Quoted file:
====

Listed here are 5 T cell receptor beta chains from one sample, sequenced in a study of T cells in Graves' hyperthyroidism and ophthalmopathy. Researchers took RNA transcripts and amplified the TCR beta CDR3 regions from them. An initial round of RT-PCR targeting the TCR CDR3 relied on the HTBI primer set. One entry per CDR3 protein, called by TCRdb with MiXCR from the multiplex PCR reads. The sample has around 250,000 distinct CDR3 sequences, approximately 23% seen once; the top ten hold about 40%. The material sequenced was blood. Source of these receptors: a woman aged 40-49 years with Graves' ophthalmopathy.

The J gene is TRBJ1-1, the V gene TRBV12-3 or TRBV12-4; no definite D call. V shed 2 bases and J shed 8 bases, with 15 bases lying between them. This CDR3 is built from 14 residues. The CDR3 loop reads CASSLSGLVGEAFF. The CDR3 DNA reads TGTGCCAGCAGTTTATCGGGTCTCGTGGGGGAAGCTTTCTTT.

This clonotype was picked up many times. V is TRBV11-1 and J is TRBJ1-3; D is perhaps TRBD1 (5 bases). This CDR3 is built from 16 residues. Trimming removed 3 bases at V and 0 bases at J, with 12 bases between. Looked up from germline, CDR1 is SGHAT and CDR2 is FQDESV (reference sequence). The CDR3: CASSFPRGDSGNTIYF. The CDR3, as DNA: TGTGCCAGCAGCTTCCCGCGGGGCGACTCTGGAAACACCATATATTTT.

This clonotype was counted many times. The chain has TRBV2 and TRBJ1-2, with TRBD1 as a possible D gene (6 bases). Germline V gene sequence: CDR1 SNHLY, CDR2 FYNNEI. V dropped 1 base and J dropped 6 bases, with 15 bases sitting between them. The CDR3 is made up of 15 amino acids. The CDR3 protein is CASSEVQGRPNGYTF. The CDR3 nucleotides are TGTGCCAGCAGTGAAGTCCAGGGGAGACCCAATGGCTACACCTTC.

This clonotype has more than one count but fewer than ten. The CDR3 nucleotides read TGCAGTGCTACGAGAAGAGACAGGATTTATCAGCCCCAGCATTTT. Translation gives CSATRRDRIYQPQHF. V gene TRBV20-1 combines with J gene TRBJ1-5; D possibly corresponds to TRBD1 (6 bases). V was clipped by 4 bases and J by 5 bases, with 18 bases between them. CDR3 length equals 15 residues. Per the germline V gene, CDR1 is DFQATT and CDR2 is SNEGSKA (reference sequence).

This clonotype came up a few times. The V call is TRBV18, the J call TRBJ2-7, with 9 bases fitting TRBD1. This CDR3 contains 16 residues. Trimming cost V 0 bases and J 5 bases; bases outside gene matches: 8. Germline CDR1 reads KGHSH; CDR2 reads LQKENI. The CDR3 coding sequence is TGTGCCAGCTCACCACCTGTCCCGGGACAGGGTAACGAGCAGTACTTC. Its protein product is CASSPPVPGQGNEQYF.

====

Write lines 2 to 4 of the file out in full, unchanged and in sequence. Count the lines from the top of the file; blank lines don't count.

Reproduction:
The J gene is TRBJ1-1, the V gene TRBV12-3 or TRBV12-4; no definite D call. V shed 2 bases and J shed 8 bases, with 15 bases lying between them. This CDR3 is built from 14 residues. The CDR3 loop reads CASSLSGLVGEAFF. The CDR3 DNA reads TGTGCCAGCAGTTTATCGGGTCTCGTGGGGGAAGCTTTCTTT.

This clonotype was picked up many times. V is TRBV11-1 and J is TRBJ1-3; D is perhaps TRBD1 (5 bases). This CDR3 is built from 16 residues. Trimming removed 3 bases at V and 0 bases at J, with 12 bases between. Looked up from germline, CDR1 is SGHAT and CDR2 is FQDESV (reference sequence). The CDR3: CASSFPRGDSGNTIYF. The CDR3, as DNA: TGTGCCAGCAGCTTCCCGCGGGGCGACTCTGGAAACACCATATATTTT.

This clonotype was counted many times. The chain has TRBV2 and TRBJ1-2, with TRBD1 as a possible D gene (6 bases). Germline V gene sequence: CDR1 SNHLY, CDR2 FYNNEI. V dropped 1 base and J dropped 6 bases, with 15 bases sitting between them. The CDR3 is made up of 15 amino acids. The CDR3 protein is CASSEVQGRPNGYTF. The CDR3 nucleotides are TGTGCCAGCAGTGAAGTCCAGGGGAGACCCAATGGCTACACCTTC.